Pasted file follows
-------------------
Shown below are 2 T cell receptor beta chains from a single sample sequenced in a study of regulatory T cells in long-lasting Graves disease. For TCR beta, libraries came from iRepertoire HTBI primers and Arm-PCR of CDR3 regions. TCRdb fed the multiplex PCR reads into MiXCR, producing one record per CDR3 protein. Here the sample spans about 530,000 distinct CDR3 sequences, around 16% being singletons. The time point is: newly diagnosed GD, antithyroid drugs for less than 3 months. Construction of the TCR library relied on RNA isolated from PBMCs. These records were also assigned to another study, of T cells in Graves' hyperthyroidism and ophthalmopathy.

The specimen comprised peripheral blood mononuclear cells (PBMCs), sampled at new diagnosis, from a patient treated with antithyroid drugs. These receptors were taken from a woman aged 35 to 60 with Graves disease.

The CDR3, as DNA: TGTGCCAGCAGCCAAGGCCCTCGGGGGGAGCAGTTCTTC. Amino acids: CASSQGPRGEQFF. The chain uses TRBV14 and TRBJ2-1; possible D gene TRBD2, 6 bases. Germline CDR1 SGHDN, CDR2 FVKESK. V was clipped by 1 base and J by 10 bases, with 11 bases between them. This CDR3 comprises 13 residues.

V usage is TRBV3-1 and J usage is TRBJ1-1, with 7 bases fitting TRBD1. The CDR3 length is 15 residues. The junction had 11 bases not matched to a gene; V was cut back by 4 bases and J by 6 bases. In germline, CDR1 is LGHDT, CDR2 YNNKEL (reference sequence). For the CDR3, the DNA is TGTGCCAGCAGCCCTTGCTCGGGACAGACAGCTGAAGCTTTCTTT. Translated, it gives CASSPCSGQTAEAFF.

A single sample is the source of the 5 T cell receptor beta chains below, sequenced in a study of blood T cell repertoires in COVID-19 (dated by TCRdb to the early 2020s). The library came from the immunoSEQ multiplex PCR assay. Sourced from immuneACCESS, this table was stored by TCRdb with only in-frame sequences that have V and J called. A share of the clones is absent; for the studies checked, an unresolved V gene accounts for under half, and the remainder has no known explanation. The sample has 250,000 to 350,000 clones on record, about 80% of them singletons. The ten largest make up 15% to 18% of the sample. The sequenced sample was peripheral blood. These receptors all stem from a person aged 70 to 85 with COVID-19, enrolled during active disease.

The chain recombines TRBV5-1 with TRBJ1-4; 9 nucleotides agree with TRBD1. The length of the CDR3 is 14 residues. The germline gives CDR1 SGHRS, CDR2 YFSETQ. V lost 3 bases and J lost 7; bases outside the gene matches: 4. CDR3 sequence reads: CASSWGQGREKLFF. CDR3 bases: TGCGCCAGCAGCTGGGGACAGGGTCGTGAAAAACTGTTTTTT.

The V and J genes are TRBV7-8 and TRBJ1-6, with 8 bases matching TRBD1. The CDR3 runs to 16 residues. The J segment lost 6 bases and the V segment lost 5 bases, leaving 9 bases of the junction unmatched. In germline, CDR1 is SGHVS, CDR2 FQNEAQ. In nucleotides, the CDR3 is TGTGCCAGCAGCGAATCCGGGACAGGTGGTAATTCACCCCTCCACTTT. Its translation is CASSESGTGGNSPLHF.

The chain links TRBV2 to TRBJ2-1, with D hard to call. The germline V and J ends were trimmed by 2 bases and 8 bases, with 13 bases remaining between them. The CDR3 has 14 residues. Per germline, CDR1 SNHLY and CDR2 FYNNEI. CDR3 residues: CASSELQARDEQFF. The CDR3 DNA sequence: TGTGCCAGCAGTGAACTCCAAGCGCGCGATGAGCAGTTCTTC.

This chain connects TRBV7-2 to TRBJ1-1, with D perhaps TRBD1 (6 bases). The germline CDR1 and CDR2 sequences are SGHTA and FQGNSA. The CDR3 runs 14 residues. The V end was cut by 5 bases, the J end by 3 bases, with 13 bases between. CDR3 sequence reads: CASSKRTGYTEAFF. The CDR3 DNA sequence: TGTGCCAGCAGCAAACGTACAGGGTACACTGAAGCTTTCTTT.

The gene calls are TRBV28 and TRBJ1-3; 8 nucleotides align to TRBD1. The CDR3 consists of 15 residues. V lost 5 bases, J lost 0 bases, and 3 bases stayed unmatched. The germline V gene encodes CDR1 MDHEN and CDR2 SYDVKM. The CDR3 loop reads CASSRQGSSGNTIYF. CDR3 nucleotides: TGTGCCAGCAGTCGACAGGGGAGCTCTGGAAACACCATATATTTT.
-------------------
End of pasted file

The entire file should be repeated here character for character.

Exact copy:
Shown below are 2 T cell receptor beta chains from a single sample sequenced in a study of regulatory T cells in long-lasting Graves disease. For TCR beta, libraries came from iRepertoire HTBI primers and Arm-PCR of CDR3 regions. TCRdb fed the multiplex PCR reads into MiXCR, producing one record per CDR3 protein. Here the sample spans about 530,000 distinct CDR3 sequences, around 16% being singletons. The time point is: newly diagnosed GD, antithyroid drugs for less than 3 months. Construction of the TCR library relied on RNA isolated from PBMCs. These records were also assigned to another study, of T cells in Graves' hyperthyroidism and ophthalmopathy.

The specimen comprised peripheral blood mononuclear cells (PBMCs), sampled at new diagnosis, from a patient treated with antithyroid drugs. These receptors were taken from a woman aged 35 to 60 with Graves disease.

The CDR3, as DNA: TGTGCCAGCAGCCAAGGCCCTCGGGGGGAGCAGTTCTTC. Amino acids: CASSQGPRGEQFF. The chain uses TRBV14 and TRBJ2-1; possible D gene TRBD2, 6 bases. Germline CDR1 SGHDN, CDR2 FVKESK. V was clipped by 1 base and J by 10 bases, with 11 bases between them. This CDR3 comprises 13 residues.

V usage is TRBV3-1 and J usage is TRBJ1-1, with 7 bases fitting TRBD1. The CDR3 length is 15 residues. The junction had 11 bases not matched to a gene; V was cut back by 4 bases and J by 6 bases. In germline, CDR1 is LGHDT, CDR2 YNNKEL (reference sequence). For the CDR3, the DNA is TGTGCCAGCAGCCCTTGCTCGGGACAGACAGCTGAAGCTTTCTTT. Translated, it gives CASSPCSGQTAEAFF.

A single sample is the source of the 5 T cell receptor beta chains below, sequenced in a study of blood T cell repertoires in COVID-19 (dated by TCRdb to the early 2020s). The library came from the immunoSEQ multiplex PCR assay. Sourced from immuneACCESS, this table was stored by TCRdb with only in-frame sequences that have V and J called. A share of the clones is absent; for the studies checked, an unresolved V gene accounts for under half, and the remainder has no known explanation. The sample has 250,000 to 350,000 clones on record, about 80% of them singletons. The ten largest make up 15% to 18% of the sample. The sequenced sample was peripheral blood. These receptors all stem from a person aged 70 to 85 with COVID-19, enrolled during active disease.

The chain recombines TRBV5-1 with TRBJ1-4; 9 nucleotides agree with TRBD1. The length of the CDR3 is 14 residues. The germline gives CDR1 SGHRS, CDR2 YFSETQ. V lost 3 bases and J lost 7; bases outside the gene matches: 4. CDR3 sequence reads: CASSWGQGREKLFF. CDR3 bases: TGCGCCAGCAGCTGGGGACAGGGTCGTGAAAAACTGTTTTTT.

The V and J genes are TRBV7-8 and TRBJ1-6, with 8 bases matching TRBD1. The CDR3 runs to 16 residues. The J segment lost 6 bases and the V segment lost 5 bases, leaving 9 bases of the junction unmatched. In germline, CDR1 is SGHVS, CDR2 FQNEAQ. In nucleotides, the CDR3 is TGTGCCAGCAGCGAATCCGGGACAGGTGGTAATTCACCCCTCCACTTT. Its translation is CASSESGTGGNSPLHF.

The chain links TRBV2 to TRBJ2-1, with D hard to call. The germline V and J ends were trimmed by 2 bases and 8 bases, with 13 bases remaining between them. The CDR3 has 14 residues. Per germline, CDR1 SNHLY and CDR2 FYNNEI. CDR3 residues: CASSELQARDEQFF. The CDR3 DNA sequence: TGTGCCAGCAGTGAACTCCAAGCGCGCGATGAGCAGTTCTTC.

This chain connects TRBV7-2 to TRBJ1-1, with D perhaps TRBD1 (6 bases). The germline CDR1 and CDR2 sequences are SGHTA and FQGNSA. The CDR3 runs 14 residues. The V end was cut by 5 bases, the J end by 3 bases, with 13 bases between. CDR3 sequence reads: CASSKRTGYTEAFF. The CDR3 DNA sequence: TGTGCCAGCAGCAAACGTACAGGGTACACTGAAGCTTTCTTT.

The gene calls are TRBV28 and TRBJ1-3; 8 nucleotides align to TRBD1. The CDR3 consists of 15 residues. V lost 5 bases, J lost 0 bases, and 3 bases stayed unmatched. The germline V gene encodes CDR1 MDHEN and CDR2 SYDVKM. The CDR3 loop reads CASSRQGSSGNTIYF. CDR3 nucleotides: TGTGCCAGCAGTCGACAGGGGAGCTCTGGAAACACCATATATTTT.